Finding Time to Write: Guest Blog by Alisse Lee-Goldenberg

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The lovely Jackson Baer has asked me to write a guest blog for him on how I, as a writer, fight the urge to procrastinate and get to writing.

I am a very busy woman. I am a property manager, am active in the Toronto musical theatre scene as a props manager and occasional actress, and I raise triplets. I like to say that there are twenty-four usable hours in the day, but managing them so I can get everything done is not always easy. When my children were first born I became nocturnal for a while. Raising triplets is anything but easy. My husband helped care for them during the day and I took the night shift. It was easier to just stay up all night with them due to the constant feedings. I quickly learned that at night, no one calls the house, and there is absolutely nothing good on television. So for me, between bottles, diapers, and sterilizing, this was the perfect time to work on my stories. Within the first couple of months, I had my first book The Strings of the Violin edited, and a first draft of the sequel largely complete. It’s very easy to get things done when you have no distractions.

Now that the children are two and a half, things are very different. I wrote my next book Bath Salts a Zombie Novel in a very different way. I did this as part of National Novel Writing Month (NaNoWriMo). I have learned that if I don’t have large chunks of time, I need a deadline looming over my head in order to ensure I get done what I need to get done. (That, and very strong coffee.) Procrastinating is very easy to do. There are far too many distractions around. I have three very good, very loud, very messy ones running around every day between the hours of 8:00 and 7:30. When they’re asleep, there’s the television, Facebook, Candy Crush, and I still need to find time to see my husband, and not neglect our dog Sebastian. For me, I need to work on my time management. So, I try to pretend that every day is NaNoWriMo. I give myself deadlines and strive to meet them. I am very strict with this and work hard towards meeting them. It’s as if I give myself homework assignments: Chapter Five is due by Tuesday. Every few words count towards finishing the next book, the next outline. Even if you just pound out one sentence, that’s still one sentence closer to completing your next story, and that day is not a failure. For the most part, when my kids are awake, I’m a mother, not a writer. When they’re sleeping, that’s my time to shine with my computer, and research books, and my very strong coffee.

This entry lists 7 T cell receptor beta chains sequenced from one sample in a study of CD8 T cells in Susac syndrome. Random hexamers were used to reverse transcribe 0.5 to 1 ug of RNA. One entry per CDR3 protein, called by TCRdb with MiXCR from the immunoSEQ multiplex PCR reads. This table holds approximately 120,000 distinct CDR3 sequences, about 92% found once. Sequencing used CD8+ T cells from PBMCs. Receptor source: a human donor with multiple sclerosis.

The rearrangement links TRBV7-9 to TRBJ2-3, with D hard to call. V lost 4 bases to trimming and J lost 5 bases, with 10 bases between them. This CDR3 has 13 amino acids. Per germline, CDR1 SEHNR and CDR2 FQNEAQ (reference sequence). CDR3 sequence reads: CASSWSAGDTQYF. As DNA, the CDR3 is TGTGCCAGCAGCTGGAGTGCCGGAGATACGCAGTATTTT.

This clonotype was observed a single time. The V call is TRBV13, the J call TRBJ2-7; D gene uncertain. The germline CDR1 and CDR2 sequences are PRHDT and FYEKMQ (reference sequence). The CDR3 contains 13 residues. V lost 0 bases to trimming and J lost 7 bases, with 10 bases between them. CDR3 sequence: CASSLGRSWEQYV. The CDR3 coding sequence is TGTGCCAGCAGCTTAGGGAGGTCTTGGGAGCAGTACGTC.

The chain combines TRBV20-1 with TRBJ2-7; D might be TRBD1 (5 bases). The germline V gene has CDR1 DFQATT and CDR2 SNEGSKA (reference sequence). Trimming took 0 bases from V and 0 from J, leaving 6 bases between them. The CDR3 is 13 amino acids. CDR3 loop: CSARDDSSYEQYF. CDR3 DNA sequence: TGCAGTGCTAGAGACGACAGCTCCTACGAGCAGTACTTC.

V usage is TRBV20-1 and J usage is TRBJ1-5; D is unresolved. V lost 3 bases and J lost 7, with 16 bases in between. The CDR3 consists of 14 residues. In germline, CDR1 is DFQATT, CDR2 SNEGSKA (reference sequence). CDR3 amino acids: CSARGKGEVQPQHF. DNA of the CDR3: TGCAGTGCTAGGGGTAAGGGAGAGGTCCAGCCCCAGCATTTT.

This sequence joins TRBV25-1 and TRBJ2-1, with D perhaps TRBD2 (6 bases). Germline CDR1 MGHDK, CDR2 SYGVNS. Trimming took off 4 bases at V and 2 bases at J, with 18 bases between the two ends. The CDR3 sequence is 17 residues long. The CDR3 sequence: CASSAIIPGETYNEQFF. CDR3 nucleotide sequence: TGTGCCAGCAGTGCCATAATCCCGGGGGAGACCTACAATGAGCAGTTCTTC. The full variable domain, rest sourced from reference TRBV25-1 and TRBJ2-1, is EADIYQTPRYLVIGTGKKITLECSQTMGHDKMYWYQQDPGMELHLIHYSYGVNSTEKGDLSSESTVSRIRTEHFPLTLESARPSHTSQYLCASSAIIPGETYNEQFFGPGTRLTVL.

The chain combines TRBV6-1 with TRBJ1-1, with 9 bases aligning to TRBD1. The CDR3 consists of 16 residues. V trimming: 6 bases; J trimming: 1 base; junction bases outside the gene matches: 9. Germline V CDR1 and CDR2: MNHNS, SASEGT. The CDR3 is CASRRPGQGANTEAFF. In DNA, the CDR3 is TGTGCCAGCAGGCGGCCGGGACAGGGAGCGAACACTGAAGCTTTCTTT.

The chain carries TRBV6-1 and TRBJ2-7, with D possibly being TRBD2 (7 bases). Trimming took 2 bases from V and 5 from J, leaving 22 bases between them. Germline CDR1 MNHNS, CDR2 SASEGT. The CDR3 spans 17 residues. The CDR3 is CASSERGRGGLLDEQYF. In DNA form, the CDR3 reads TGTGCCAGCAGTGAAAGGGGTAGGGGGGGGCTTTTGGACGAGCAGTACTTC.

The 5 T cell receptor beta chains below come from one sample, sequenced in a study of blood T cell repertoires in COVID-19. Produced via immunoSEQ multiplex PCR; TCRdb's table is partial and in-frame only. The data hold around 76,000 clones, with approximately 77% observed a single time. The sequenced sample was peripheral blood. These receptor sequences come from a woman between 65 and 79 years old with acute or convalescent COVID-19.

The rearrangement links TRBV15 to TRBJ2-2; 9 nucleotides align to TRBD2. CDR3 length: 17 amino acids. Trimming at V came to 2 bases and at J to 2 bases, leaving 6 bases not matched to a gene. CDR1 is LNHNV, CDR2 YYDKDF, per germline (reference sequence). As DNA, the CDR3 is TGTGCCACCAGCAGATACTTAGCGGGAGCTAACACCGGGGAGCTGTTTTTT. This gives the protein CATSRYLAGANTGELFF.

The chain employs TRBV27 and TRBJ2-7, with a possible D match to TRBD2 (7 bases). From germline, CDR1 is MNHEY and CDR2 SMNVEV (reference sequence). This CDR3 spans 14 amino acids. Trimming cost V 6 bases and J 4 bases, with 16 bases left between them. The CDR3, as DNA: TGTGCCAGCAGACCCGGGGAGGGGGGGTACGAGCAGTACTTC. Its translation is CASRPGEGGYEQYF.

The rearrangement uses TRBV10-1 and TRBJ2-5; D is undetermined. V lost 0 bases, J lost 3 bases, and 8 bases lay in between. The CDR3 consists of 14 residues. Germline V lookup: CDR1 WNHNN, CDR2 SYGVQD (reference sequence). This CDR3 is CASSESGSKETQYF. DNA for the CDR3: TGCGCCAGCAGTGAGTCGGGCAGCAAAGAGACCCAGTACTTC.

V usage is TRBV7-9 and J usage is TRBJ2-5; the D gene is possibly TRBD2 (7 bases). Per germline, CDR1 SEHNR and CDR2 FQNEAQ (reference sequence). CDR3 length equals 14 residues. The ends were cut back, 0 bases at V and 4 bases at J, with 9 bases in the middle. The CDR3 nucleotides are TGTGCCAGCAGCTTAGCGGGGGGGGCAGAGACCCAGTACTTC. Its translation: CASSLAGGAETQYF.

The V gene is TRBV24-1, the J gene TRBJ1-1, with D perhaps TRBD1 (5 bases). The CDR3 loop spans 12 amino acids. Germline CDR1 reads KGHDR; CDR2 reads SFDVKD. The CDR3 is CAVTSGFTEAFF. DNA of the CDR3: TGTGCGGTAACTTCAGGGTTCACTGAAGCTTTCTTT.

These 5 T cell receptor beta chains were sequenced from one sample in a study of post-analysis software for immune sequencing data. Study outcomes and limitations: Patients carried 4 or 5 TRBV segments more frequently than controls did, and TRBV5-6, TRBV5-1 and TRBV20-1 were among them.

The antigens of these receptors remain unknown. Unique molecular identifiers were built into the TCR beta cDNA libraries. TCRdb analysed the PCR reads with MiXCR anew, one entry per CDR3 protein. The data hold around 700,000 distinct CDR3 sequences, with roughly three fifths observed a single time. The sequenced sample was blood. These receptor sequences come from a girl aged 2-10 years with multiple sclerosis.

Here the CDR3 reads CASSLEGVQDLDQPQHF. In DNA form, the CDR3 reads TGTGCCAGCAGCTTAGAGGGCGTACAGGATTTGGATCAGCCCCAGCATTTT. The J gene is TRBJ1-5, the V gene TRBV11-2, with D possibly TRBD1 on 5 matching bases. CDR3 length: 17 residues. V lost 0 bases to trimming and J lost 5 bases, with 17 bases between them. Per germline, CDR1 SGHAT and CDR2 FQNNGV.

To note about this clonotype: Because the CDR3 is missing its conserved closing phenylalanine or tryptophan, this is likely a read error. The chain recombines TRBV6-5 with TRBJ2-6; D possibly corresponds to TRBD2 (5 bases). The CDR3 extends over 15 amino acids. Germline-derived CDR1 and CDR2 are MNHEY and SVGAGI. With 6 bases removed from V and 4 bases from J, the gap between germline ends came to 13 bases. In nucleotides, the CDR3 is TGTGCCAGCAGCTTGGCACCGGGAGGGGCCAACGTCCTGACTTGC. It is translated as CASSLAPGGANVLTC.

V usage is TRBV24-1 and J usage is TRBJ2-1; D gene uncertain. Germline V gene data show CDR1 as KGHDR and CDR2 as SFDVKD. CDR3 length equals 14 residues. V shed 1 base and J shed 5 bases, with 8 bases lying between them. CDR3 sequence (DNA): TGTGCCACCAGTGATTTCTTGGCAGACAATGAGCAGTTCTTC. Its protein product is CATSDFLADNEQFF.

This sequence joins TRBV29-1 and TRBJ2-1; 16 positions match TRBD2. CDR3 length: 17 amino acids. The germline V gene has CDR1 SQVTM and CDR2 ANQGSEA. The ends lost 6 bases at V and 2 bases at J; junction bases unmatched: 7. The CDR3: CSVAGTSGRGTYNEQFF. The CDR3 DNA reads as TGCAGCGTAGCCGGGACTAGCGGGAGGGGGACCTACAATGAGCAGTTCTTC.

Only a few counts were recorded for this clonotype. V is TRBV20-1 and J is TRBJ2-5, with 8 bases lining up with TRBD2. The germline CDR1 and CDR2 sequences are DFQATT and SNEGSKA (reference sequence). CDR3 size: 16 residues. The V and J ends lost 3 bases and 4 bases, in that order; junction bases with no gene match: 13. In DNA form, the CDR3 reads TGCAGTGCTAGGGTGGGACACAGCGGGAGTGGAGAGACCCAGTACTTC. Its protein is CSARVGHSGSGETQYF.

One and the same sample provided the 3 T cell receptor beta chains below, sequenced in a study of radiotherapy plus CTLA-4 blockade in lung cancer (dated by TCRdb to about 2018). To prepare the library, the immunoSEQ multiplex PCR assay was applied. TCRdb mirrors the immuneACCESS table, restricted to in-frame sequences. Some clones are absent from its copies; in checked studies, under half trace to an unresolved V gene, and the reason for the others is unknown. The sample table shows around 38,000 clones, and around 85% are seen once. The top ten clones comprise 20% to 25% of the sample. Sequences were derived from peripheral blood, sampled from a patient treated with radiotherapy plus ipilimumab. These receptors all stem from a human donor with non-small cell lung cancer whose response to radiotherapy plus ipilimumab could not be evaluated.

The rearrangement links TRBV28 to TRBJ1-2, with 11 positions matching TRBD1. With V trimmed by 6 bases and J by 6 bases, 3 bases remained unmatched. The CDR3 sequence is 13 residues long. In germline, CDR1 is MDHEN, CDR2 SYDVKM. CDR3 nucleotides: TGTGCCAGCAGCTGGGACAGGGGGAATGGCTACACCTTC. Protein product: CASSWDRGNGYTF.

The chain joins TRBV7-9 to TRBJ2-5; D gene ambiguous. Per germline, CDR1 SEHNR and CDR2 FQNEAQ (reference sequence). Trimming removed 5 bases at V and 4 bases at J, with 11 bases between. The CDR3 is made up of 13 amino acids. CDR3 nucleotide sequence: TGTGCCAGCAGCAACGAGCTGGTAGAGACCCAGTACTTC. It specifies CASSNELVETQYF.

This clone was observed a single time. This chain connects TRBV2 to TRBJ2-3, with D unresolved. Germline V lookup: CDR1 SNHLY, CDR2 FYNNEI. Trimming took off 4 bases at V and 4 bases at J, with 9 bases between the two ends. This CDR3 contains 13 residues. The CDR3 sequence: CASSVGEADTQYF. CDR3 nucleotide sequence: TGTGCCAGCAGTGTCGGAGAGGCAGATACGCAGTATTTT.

So far, this approach is working quite well for me. I have a book due out this October with Pandamoon Publishing. It’s a Young Adult Fantasy novel called Sitnalta. I have a fully outlined sequel for it planned out with the first 7,000 or so words typed. I have the second draft of the sequel to The Strings of the Violin finished and almost ready to be sent to the publisher, and my friend An Tran and I are at work on the sequel to Bath Salts. I have a million ideas always spinning around in my head for the next story. It’s just a matter of having the discipline to write them down. I think that so long as you can force yourself to spend at least a few minutes a day just jotting down ideas, or putting words to paper, everything will get finished eventually. Once this becomes habit, it’s a hard habit to break. This, and I’m counting down the days until preschool. Then I will have my mornings back to really spend some daylight hours on my craft!

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